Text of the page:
I've eaten cookies made with cricket "flour." They taste like nuts, almost almond-like.

The feed to meat conversion rate is better than any other animal agriculture. It would be good for the earth to move away from big animal production.

Costa Rica seeks to develop sales and marketing of insect-based food industry

The work will be carried out jointly with the institutions of the agricultural sector, in the construction and revision of the lists of animals of exotic ornamental species.

By Patricia Lacerda - August 25, 2021

RIO DE JANEIRO, BRAZIL – The Foreign Trade Promoter of Costa Rica (Procomer) highlighted the country’s potential to develop the insect food industry, such as the cricket and the mealworm, recognized as alternative proteins.

The authorities reported that as part of the Descubre program, the cricket (Acheta domesticus) and mealworm (Zophobas morio and Tenebrio molitor) were added to the list of exotic ornamental species, which opens the opportunity to produce and market products made from these insects and develop the industry.

“In Costa Rica, we can already begin to develop an insect-based industry (…) Apart from promoting development processes, transformation, and technical advice for companies in the agricultural, livestock, and fishing sectors, the initiative also aims to eliminate bottlenecks that hinder innovation in agricultural activities,” said the Minister of Foreign Trade Andrés Valenciano.

The work will be carried out jointly with the institutions of the agricultural sector in the construction and revision of the lists of animals of exotic ornamental species, a fundamental aspect to guarantee to the citizenry that the import, export, and management of the same is done in an environmentally sustainable way.

“As part of the promotion of production and diversification of the national economy, crickets and mealworms are included in the list of ornamental exotic species for human and animal consumption, but there is also the responsibility to control and verify public and animal health, as well as the biosecurity and safety of by-products,” said the director of the Metropolitan Directorate of the National Animal Health Service, Danilo Leandro.

According to the Procomer study “Trends and innovations in the food industry 2020”, before the pandemic, there were seven marked preferences regarding food consumption, one of them known as “plant-based and alternative proteins”, which highlights edible insects.

Experts explained that insects would continue to remain in consumer preferences. By 2020, the consumer spending hierarchy positioned trends such as health concerns, sustainability, cross-industry, consumer technology, and the role of functional foods as value generators.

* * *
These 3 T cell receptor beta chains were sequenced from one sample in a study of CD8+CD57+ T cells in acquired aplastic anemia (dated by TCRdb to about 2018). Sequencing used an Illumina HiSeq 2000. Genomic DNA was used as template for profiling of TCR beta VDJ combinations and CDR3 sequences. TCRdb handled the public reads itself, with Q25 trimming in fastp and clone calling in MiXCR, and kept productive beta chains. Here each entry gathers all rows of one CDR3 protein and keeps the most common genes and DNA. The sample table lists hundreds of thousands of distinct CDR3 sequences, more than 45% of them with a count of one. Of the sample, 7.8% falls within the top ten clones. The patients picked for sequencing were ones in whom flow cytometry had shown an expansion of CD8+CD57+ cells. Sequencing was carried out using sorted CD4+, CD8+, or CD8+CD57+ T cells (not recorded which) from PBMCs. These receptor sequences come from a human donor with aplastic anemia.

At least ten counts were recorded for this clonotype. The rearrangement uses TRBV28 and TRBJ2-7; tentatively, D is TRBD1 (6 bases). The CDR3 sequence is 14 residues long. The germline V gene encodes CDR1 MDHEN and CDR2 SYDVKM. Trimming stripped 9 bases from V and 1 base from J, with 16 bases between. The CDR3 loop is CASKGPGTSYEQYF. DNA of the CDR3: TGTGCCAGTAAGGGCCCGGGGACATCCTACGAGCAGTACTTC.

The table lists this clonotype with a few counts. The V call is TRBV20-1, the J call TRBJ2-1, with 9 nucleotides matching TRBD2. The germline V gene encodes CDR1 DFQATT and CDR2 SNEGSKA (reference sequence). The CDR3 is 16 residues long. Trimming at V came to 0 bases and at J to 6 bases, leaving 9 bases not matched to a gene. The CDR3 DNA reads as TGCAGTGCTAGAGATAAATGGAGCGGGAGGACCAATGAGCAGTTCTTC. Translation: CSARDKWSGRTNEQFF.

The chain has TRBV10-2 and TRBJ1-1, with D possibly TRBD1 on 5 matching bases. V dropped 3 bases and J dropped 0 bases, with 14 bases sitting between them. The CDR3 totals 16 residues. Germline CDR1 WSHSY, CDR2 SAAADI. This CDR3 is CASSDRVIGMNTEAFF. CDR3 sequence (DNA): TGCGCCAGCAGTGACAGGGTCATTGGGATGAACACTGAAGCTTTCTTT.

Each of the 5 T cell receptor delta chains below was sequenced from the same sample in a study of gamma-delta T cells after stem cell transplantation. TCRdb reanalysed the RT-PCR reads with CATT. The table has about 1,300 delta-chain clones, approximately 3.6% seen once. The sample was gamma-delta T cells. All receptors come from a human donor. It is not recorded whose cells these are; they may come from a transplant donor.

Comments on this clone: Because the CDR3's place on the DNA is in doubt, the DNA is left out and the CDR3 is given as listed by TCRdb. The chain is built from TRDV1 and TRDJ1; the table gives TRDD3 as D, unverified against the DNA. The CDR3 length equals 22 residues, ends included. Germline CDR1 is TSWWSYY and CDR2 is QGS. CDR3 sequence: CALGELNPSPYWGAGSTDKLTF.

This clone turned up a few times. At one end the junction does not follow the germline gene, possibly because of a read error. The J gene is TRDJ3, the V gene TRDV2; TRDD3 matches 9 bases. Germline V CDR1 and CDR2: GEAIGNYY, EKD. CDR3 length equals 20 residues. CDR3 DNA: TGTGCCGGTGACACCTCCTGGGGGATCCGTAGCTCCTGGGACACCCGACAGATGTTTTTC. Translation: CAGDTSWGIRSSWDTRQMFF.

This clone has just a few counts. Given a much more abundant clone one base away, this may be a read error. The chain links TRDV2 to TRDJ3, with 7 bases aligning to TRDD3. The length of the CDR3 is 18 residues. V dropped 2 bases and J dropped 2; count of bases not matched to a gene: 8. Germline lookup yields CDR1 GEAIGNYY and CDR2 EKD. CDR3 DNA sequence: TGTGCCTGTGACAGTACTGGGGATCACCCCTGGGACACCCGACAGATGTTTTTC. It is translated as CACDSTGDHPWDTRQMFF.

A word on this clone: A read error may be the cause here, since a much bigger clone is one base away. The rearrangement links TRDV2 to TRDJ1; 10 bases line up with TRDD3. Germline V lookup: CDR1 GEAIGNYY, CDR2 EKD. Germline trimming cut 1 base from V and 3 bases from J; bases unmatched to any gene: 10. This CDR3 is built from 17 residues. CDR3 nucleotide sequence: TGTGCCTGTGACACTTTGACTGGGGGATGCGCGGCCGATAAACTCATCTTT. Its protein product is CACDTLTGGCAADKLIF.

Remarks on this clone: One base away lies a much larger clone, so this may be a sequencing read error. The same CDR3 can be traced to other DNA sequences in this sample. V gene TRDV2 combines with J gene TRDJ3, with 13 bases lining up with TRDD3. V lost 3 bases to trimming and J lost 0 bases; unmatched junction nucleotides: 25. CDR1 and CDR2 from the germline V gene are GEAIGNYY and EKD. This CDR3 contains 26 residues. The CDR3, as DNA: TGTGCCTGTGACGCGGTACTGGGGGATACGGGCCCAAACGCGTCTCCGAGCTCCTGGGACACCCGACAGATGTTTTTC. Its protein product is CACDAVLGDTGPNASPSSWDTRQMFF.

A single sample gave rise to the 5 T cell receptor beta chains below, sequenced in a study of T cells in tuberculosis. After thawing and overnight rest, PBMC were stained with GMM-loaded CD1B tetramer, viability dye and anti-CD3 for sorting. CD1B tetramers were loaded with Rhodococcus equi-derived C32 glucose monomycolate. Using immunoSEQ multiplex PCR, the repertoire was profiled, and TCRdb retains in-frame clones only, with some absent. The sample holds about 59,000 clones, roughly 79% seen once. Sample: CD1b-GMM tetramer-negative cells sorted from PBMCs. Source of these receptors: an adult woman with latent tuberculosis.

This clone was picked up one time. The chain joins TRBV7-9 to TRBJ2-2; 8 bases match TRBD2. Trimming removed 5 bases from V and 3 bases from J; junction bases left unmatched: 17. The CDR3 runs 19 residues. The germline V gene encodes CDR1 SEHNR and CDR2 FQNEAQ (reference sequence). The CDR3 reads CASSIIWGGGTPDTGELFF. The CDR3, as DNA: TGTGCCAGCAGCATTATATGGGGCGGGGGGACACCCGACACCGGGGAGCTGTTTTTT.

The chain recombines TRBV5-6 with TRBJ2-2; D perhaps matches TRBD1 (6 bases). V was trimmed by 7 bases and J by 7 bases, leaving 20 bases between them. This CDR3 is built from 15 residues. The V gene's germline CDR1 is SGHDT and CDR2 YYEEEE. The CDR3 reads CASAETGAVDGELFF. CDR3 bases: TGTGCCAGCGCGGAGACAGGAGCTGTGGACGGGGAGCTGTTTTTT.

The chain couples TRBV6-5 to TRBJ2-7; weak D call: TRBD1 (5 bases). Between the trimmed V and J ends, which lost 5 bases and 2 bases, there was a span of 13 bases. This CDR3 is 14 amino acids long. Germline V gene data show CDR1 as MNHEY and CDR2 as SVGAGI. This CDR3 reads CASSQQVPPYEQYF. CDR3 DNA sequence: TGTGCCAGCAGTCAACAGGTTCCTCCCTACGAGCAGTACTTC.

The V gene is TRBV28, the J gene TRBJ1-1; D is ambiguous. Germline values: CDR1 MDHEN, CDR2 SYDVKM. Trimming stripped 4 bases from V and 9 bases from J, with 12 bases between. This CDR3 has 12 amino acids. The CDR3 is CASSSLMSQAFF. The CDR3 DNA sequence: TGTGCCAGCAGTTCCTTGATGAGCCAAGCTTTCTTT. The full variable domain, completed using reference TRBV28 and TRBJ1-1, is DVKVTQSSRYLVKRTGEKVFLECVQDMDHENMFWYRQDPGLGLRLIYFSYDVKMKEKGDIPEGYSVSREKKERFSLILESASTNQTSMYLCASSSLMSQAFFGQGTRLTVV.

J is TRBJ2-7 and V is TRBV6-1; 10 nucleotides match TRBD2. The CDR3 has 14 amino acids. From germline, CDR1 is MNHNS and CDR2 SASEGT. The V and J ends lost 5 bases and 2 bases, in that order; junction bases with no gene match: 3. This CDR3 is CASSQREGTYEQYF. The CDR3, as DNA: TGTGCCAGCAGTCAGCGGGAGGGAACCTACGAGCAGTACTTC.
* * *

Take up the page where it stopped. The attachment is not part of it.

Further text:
Therefore, the industry that develops around insect-based foods has the advantage of complying with the aforementioned trends such as health concerns and functional foods since both mealworms and crickets have high nutritional value.

I mean I get it. But I find it hilarious people are more willing to eat bugs than plant protein.

I mean, I don’t want a bug that still looks like a bug. But flour made from them would be fantastic—the more options, the better. I got really into low carb baking for awhile and while I had a great zucchini-based cupcake and another nice one with a blend of almond flour and coconut flour (based off a recipe that only called for almond but that was too freaking expensive), I’d absolutely love to have more options to work with!

Honestly most plant-based protein substitutes I’ve had have been really good, it’s just an issue of finding stuff in a rural area. But low carb flour substitutes are a lot more universally appealing I think, since diabetics and low carb dieters rely on them. (For me, it’s because carbs make my narcolepsy symptoms worse.)

I wonder if the vegans would be on board with cricket flour…probably not, but having other high protein alternatives is important for sustainability reasons.

My only qualms with this, is that you'd have to be even more careful and aware of chemical contamination in the invertebrates that you are ingesting.

Insects being low on the food chain are usually the first to be infected with whatever chemical could be in the current environment and that can easily bioaccumulate into you.

The biggest concern in my opinion is mercury levels in specific insects, such as cicadas. Cicadas are so high in mercury that you can only eat around one or two before the levels get extremely dangerous.

Just something to think about.